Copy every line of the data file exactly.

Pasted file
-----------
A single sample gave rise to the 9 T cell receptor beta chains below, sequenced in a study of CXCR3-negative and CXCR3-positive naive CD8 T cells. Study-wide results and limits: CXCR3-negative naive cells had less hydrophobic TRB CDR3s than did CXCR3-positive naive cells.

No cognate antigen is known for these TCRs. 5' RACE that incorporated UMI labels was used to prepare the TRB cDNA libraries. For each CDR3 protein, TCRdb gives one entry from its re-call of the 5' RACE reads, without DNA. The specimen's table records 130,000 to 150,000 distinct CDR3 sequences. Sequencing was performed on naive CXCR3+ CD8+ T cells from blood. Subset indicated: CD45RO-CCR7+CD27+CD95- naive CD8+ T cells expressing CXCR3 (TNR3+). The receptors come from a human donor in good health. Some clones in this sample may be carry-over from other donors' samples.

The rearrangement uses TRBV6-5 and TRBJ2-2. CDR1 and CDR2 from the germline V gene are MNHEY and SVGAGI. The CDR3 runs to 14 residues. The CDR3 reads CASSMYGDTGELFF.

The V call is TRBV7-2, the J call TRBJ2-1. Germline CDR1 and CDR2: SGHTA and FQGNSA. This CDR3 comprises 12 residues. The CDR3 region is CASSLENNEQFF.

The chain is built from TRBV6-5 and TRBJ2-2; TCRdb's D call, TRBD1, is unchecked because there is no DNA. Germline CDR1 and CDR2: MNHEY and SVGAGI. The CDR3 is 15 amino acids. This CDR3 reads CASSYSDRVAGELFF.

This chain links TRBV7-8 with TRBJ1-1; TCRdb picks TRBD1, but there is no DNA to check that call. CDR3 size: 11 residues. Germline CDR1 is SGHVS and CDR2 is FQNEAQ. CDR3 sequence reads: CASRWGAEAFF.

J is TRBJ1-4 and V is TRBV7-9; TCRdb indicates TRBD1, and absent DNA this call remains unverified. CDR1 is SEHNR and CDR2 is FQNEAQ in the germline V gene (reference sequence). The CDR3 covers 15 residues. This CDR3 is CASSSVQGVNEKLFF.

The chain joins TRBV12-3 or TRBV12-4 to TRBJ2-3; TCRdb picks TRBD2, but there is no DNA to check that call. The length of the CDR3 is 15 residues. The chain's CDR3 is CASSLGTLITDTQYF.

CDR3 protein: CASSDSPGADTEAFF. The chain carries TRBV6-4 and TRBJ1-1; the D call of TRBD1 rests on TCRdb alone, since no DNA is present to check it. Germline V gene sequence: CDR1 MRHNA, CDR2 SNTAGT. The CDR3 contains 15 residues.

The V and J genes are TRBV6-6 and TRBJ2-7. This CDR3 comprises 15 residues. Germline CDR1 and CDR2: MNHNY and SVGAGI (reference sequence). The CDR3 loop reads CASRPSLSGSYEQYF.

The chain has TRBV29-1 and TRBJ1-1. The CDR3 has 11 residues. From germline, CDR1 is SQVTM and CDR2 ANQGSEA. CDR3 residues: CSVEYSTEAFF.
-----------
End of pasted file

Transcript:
A single sample gave rise to the 9 T cell receptor beta chains below, sequenced in a study of CXCR3-negative and CXCR3-positive naive CD8 T cells. Study-wide results and limits: CXCR3-negative naive cells had less hydrophobic TRB CDR3s than did CXCR3-positive naive cells.

No cognate antigen is known for these TCRs. 5' RACE that incorporated UMI labels was used to prepare the TRB cDNA libraries. For each CDR3 protein, TCRdb gives one entry from its re-call of the 5' RACE reads, without DNA. The specimen's table records 130,000 to 150,000 distinct CDR3 sequences. Sequencing was performed on naive CXCR3+ CD8+ T cells from blood. Subset indicated: CD45RO-CCR7+CD27+CD95- naive CD8+ T cells expressing CXCR3 (TNR3+). The receptors come from a human donor in good health. Some clones in this sample may be carry-over from other donors' samples.

The rearrangement uses TRBV6-5 and TRBJ2-2. CDR1 and CDR2 from the germline V gene are MNHEY and SVGAGI. The CDR3 runs to 14 residues. The CDR3 reads CASSMYGDTGELFF.

The V call is TRBV7-2, the J call TRBJ2-1. Germline CDR1 and CDR2: SGHTA and FQGNSA. This CDR3 comprises 12 residues. The CDR3 region is CASSLENNEQFF.

The chain is built from TRBV6-5 and TRBJ2-2; TCRdb's D call, TRBD1, is unchecked because there is no DNA. Germline CDR1 and CDR2: MNHEY and SVGAGI. The CDR3 is 15 amino acids. This CDR3 reads CASSYSDRVAGELFF.

This chain links TRBV7-8 with TRBJ1-1; TCRdb picks TRBD1, but there is no DNA to check that call. CDR3 size: 11 residues. Germline CDR1 is SGHVS and CDR2 is FQNEAQ. CDR3 sequence reads: CASRWGAEAFF.

J is TRBJ1-4 and V is TRBV7-9; TCRdb indicates TRBD1, and absent DNA this call remains unverified. CDR1 is SEHNR and CDR2 is FQNEAQ in the germline V gene (reference sequence). The CDR3 covers 15 residues. This CDR3 is CASSSVQGVNEKLFF.

The chain joins TRBV12-3 or TRBV12-4 to TRBJ2-3; TCRdb picks TRBD2, but there is no DNA to check that call. The length of the CDR3 is 15 residues. The chain's CDR3 is CASSLGTLITDTQYF.

CDR3 protein: CASSDSPGADTEAFF. The chain carries TRBV6-4 and TRBJ1-1; the D call of TRBD1 rests on TCRdb alone, since no DNA is present to check it. Germline V gene sequence: CDR1 MRHNA, CDR2 SNTAGT. The CDR3 contains 15 residues.

The V and J genes are TRBV6-6 and TRBJ2-7. This CDR3 comprises 15 residues. Germline CDR1 and CDR2: MNHNY and SVGAGI (reference sequence). The CDR3 loop reads CASRPSLSGSYEQYF.

The chain has TRBV29-1 and TRBJ1-1. The CDR3 has 11 residues. From germline, CDR1 is SQVTM and CDR2 ANQGSEA. CDR3 residues: CSVEYSTEAFF.